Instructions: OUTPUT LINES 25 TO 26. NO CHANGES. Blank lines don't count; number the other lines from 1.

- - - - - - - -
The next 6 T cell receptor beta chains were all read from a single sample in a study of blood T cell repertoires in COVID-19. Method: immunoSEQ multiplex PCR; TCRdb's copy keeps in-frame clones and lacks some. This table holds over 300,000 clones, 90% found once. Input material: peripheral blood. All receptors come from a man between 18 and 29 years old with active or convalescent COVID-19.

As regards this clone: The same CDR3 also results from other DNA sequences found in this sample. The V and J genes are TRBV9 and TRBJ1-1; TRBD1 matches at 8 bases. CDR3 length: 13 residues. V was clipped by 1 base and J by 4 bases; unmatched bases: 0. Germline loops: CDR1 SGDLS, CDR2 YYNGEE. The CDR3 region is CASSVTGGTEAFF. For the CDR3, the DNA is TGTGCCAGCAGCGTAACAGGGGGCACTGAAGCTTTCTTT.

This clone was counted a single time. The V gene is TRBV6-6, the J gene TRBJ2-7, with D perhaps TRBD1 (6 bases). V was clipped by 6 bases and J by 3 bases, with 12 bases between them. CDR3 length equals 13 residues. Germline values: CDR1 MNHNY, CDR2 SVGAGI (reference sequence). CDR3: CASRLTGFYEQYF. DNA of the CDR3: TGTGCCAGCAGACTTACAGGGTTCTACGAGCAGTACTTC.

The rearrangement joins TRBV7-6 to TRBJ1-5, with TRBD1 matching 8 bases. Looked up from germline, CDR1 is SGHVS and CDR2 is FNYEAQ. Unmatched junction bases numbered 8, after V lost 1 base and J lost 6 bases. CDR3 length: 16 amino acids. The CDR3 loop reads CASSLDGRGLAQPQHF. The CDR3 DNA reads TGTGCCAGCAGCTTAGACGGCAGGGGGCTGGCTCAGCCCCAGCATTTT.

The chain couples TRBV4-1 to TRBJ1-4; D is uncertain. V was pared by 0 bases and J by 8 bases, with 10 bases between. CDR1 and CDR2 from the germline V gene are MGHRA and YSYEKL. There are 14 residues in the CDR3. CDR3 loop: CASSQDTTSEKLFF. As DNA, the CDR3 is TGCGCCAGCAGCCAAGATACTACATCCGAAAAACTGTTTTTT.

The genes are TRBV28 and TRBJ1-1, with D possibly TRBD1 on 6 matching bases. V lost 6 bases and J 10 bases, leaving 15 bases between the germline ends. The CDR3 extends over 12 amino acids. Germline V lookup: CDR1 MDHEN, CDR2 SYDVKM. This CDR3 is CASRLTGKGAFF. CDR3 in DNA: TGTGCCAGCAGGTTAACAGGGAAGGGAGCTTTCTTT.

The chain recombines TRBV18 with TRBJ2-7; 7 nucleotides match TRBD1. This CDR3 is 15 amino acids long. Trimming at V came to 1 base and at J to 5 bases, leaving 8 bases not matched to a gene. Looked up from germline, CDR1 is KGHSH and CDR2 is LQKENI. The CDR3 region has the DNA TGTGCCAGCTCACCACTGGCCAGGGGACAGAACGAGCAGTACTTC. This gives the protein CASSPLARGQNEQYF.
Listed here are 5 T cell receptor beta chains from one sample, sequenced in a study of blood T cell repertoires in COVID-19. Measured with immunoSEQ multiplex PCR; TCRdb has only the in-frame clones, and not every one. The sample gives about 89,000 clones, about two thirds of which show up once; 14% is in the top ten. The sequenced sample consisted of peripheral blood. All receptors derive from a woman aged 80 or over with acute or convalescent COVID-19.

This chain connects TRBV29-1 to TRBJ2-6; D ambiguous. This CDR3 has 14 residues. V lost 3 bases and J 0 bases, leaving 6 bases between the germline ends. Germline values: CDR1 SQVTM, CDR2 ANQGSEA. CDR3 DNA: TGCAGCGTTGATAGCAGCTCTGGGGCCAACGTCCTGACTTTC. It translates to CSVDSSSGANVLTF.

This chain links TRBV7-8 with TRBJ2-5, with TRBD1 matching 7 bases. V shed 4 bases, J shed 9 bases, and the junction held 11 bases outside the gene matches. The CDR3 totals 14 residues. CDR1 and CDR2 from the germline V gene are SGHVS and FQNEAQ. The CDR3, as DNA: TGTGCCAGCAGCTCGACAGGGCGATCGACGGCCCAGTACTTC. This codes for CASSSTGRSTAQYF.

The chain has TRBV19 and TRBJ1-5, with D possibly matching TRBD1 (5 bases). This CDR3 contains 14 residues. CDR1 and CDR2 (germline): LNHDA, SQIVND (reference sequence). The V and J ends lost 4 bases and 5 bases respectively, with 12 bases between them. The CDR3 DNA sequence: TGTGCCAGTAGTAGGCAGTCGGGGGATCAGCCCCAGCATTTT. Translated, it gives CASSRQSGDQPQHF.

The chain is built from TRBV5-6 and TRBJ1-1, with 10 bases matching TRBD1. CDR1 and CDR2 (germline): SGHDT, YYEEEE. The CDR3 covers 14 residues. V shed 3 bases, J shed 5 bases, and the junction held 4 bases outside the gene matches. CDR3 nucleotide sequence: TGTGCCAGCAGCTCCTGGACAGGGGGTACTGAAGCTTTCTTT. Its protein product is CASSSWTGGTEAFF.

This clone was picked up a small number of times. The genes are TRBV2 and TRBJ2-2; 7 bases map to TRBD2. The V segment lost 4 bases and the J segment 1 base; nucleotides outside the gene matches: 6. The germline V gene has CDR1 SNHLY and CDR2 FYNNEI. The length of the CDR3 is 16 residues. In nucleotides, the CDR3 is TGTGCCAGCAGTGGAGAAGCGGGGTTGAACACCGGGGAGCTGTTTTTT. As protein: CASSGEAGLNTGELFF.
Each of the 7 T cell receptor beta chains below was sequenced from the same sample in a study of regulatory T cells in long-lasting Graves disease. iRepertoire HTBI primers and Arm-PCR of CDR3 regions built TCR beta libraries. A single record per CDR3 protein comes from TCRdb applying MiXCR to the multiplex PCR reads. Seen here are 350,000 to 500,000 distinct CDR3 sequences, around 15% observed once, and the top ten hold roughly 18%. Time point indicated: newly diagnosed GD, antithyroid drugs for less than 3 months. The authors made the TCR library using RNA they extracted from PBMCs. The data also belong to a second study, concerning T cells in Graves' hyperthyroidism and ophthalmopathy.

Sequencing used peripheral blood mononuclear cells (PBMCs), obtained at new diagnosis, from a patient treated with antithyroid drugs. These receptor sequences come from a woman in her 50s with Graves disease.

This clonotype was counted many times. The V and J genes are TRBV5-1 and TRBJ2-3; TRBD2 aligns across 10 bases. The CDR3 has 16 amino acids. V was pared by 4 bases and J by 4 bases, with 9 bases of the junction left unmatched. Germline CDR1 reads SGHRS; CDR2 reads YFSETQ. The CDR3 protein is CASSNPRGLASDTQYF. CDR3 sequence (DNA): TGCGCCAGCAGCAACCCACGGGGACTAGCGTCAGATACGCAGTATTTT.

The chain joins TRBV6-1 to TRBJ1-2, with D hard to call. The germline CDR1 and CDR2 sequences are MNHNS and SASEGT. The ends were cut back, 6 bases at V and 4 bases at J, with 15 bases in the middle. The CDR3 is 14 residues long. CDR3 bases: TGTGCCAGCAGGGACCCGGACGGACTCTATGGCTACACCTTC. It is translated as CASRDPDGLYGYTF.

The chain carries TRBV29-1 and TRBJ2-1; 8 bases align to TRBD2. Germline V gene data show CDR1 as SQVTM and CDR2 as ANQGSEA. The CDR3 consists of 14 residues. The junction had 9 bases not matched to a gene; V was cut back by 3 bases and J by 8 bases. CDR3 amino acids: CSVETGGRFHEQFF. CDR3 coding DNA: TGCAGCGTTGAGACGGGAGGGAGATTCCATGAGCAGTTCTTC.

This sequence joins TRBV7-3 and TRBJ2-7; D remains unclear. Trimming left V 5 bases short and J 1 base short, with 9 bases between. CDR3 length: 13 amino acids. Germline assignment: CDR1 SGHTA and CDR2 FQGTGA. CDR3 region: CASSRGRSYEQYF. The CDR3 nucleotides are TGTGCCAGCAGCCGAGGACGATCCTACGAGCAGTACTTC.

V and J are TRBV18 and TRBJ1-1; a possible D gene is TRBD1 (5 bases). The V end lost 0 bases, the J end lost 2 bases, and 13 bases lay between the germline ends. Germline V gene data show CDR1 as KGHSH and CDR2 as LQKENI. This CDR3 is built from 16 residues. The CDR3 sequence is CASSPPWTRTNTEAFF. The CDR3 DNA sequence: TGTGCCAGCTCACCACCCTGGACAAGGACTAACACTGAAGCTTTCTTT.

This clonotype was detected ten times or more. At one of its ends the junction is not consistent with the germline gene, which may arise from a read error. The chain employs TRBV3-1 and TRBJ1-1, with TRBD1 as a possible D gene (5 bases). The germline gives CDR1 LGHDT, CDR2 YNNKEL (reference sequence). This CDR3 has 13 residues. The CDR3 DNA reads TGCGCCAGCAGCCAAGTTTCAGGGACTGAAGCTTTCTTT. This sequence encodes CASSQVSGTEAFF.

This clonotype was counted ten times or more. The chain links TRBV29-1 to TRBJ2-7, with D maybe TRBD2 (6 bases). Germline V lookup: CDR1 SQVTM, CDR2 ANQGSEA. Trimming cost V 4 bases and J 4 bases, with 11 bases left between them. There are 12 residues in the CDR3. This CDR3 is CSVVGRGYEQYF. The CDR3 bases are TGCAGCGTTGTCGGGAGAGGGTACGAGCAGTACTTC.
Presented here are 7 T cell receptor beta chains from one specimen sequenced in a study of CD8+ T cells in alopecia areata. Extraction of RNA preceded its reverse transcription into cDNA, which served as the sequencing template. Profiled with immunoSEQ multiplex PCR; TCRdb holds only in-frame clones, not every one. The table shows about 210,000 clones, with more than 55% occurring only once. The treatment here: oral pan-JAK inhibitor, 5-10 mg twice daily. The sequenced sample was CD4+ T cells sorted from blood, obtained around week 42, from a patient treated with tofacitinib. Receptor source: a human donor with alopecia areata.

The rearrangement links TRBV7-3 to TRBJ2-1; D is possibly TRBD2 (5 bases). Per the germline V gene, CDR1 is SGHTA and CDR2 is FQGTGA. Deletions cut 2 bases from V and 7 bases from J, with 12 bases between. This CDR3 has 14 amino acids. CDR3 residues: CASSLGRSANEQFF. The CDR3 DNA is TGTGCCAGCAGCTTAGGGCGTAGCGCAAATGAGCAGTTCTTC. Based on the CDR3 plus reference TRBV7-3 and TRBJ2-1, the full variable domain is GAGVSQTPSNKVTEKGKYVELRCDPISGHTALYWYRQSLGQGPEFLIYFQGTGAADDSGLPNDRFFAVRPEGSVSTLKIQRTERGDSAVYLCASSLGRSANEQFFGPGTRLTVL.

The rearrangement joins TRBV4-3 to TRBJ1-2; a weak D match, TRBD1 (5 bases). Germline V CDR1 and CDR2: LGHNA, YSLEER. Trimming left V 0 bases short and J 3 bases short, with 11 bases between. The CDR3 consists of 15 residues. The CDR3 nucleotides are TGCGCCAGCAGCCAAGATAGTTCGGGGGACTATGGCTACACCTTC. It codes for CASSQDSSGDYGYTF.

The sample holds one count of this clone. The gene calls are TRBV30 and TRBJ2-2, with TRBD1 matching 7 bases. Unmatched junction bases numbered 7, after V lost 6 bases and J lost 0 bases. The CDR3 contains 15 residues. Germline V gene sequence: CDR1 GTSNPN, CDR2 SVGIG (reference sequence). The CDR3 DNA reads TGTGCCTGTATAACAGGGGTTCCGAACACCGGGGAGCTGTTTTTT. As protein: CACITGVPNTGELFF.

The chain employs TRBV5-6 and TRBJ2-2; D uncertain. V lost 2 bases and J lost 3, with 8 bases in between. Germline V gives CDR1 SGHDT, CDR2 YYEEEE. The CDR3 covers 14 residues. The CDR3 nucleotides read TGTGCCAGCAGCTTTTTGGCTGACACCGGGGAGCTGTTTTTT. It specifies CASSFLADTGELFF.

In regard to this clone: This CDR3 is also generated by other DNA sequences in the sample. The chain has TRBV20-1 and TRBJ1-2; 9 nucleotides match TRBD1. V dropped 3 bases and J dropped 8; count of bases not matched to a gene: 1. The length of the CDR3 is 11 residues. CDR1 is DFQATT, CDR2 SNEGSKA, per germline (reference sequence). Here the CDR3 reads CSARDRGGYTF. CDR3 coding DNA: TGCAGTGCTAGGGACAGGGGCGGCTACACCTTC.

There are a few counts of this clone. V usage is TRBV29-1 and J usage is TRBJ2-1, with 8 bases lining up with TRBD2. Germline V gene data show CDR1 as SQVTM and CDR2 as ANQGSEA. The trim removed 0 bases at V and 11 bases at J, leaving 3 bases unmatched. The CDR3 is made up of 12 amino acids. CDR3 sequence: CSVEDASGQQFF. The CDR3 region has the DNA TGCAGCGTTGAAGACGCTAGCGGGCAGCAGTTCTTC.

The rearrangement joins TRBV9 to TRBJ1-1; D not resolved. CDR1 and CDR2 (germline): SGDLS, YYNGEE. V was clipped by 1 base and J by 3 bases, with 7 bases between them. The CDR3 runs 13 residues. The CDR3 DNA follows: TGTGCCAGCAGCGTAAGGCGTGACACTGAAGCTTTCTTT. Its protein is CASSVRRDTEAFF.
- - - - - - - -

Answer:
The rearrangement joins TRBV4-3 to TRBJ1-2; a weak D match, TRBD1 (5 bases). Germline V CDR1 and CDR2: LGHNA, YSLEER. Trimming left V 0 bases short and J 3 bases short, with 11 bases between. The CDR3 consists of 15 residues. The CDR3 nucleotides are TGCGCCAGCAGCCAAGATAGTTCGGGGGACTATGGCTACACCTTC. It codes for CASSQDSSGDYGYTF.

The sample holds one count of this clone. The gene calls are TRBV30 and TRBJ2-2, with TRBD1 matching 7 bases. Unmatched junction bases numbered 7, after V lost 6 bases and J lost 0 bases. The CDR3 contains 15 residues. Germline V gene sequence: CDR1 GTSNPN, CDR2 SVGIG (reference sequence). The CDR3 DNA reads TGTGCCTGTATAACAGGGGTTCCGAACACCGGGGAGCTGTTTTTT. As protein: CACITGVPNTGELFF.